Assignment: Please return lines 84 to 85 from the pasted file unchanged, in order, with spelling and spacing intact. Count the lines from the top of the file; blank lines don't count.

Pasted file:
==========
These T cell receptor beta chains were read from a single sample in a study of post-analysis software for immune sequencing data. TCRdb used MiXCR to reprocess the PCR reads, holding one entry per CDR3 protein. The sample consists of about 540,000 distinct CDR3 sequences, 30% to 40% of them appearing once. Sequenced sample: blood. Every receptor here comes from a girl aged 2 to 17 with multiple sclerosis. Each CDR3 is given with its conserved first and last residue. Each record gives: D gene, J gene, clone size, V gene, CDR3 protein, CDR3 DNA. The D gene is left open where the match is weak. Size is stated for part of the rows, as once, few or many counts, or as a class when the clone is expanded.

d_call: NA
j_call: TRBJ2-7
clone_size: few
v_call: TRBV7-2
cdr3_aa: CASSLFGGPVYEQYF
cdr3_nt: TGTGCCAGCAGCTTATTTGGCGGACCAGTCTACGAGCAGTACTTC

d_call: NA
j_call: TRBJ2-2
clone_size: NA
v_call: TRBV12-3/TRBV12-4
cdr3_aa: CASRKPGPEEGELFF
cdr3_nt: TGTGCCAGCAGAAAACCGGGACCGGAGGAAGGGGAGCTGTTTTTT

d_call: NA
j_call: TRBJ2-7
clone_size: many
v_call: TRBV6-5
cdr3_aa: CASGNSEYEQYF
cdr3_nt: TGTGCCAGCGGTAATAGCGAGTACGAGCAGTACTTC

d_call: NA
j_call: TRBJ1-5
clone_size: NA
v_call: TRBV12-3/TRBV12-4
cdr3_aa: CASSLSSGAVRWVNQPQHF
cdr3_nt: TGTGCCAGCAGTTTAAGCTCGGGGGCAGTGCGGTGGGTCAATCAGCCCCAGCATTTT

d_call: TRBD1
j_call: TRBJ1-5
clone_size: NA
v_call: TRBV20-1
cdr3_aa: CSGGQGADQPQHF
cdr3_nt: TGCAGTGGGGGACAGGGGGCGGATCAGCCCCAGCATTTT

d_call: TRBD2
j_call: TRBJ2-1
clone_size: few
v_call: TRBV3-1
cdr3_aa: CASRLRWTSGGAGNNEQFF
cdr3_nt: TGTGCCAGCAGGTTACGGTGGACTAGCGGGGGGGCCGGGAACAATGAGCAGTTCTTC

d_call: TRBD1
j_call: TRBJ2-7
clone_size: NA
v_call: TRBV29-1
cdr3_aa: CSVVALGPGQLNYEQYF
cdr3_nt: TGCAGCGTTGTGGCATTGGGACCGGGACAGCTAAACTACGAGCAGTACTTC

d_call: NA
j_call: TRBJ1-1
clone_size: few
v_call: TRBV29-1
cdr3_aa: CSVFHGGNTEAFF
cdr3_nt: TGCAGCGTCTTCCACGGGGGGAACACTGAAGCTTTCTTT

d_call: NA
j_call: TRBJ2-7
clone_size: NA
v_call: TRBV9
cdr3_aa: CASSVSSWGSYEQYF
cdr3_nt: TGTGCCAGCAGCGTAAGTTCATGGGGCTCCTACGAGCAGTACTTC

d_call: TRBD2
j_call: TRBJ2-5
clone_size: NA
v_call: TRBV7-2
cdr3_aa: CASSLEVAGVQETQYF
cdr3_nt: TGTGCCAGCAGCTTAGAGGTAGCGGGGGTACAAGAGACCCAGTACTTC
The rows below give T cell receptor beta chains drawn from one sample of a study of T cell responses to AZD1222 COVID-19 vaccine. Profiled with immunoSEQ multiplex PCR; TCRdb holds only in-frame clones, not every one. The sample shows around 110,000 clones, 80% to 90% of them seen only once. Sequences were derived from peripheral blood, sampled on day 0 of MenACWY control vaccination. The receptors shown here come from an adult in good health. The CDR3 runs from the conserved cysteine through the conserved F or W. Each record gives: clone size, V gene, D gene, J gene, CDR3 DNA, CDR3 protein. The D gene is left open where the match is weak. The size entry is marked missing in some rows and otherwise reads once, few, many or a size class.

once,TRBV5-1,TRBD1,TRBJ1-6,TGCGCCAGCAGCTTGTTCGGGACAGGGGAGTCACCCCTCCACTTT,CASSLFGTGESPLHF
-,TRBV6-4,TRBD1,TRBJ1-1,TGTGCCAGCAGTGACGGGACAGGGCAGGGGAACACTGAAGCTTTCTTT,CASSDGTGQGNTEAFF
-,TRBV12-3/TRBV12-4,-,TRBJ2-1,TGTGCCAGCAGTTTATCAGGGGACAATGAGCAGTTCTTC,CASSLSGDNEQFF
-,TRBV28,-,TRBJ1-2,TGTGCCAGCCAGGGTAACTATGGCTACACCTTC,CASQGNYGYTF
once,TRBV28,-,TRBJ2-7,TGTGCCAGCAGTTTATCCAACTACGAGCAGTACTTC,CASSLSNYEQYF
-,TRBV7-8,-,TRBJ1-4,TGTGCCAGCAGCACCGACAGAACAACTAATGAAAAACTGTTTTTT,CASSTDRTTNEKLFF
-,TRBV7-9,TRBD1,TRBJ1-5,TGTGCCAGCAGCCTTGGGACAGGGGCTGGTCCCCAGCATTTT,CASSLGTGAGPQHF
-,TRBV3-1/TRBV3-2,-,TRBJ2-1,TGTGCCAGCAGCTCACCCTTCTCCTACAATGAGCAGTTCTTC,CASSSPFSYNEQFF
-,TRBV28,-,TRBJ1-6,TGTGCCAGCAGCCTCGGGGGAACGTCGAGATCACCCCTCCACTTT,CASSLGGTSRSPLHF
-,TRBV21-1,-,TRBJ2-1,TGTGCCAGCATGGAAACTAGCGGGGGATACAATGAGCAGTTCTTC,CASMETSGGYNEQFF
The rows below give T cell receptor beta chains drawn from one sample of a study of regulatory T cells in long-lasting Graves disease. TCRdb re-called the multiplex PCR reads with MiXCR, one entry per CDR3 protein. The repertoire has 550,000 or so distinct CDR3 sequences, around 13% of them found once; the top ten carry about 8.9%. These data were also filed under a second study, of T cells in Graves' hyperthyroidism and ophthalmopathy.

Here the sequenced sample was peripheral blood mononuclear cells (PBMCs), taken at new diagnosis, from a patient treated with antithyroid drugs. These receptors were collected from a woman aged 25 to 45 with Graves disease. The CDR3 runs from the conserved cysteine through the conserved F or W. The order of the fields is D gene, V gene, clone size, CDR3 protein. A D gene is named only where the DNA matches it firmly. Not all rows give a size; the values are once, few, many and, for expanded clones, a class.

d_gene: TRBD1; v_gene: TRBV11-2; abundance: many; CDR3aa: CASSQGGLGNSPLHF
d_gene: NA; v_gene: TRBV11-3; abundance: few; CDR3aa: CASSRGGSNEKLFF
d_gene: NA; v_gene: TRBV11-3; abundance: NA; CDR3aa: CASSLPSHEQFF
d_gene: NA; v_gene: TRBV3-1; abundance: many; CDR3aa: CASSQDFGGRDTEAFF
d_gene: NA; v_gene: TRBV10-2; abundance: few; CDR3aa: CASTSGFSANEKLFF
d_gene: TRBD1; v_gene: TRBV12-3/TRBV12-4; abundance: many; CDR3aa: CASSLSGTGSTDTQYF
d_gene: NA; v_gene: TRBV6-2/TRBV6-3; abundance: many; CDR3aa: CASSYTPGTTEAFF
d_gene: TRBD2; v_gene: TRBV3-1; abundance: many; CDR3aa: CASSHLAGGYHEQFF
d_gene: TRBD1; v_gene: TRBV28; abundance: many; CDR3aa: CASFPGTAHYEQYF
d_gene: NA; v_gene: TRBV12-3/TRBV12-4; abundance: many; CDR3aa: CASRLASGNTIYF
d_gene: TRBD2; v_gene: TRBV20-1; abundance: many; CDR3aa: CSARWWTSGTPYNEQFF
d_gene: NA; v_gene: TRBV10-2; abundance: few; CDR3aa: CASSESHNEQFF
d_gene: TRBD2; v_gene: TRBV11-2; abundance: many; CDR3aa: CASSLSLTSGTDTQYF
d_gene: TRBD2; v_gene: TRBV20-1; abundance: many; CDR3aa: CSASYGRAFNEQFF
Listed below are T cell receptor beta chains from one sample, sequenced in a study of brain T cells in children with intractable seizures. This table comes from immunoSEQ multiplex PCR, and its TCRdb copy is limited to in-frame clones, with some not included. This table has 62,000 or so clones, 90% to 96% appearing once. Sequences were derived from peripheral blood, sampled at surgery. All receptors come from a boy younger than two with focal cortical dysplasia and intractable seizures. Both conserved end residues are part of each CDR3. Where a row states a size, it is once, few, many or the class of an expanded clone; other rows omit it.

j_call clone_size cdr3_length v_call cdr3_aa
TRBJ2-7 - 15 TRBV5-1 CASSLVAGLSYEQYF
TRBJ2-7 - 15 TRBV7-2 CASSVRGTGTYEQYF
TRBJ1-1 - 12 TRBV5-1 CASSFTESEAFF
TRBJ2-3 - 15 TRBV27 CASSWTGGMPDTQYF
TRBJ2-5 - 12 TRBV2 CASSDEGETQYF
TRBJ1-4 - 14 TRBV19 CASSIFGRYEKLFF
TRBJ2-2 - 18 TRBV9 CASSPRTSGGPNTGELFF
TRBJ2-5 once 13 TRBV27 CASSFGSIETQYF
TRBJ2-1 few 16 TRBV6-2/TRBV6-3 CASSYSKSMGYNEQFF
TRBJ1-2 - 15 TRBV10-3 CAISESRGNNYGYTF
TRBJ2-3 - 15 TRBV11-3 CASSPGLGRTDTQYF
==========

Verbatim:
d_gene: NA; v_gene: TRBV12-3/TRBV12-4; abundance: many; CDR3aa: CASRLASGNTIYF
d_gene: TRBD2; v_gene: TRBV20-1; abundance: many; CDR3aa: CSARWWTSGTPYNEQFF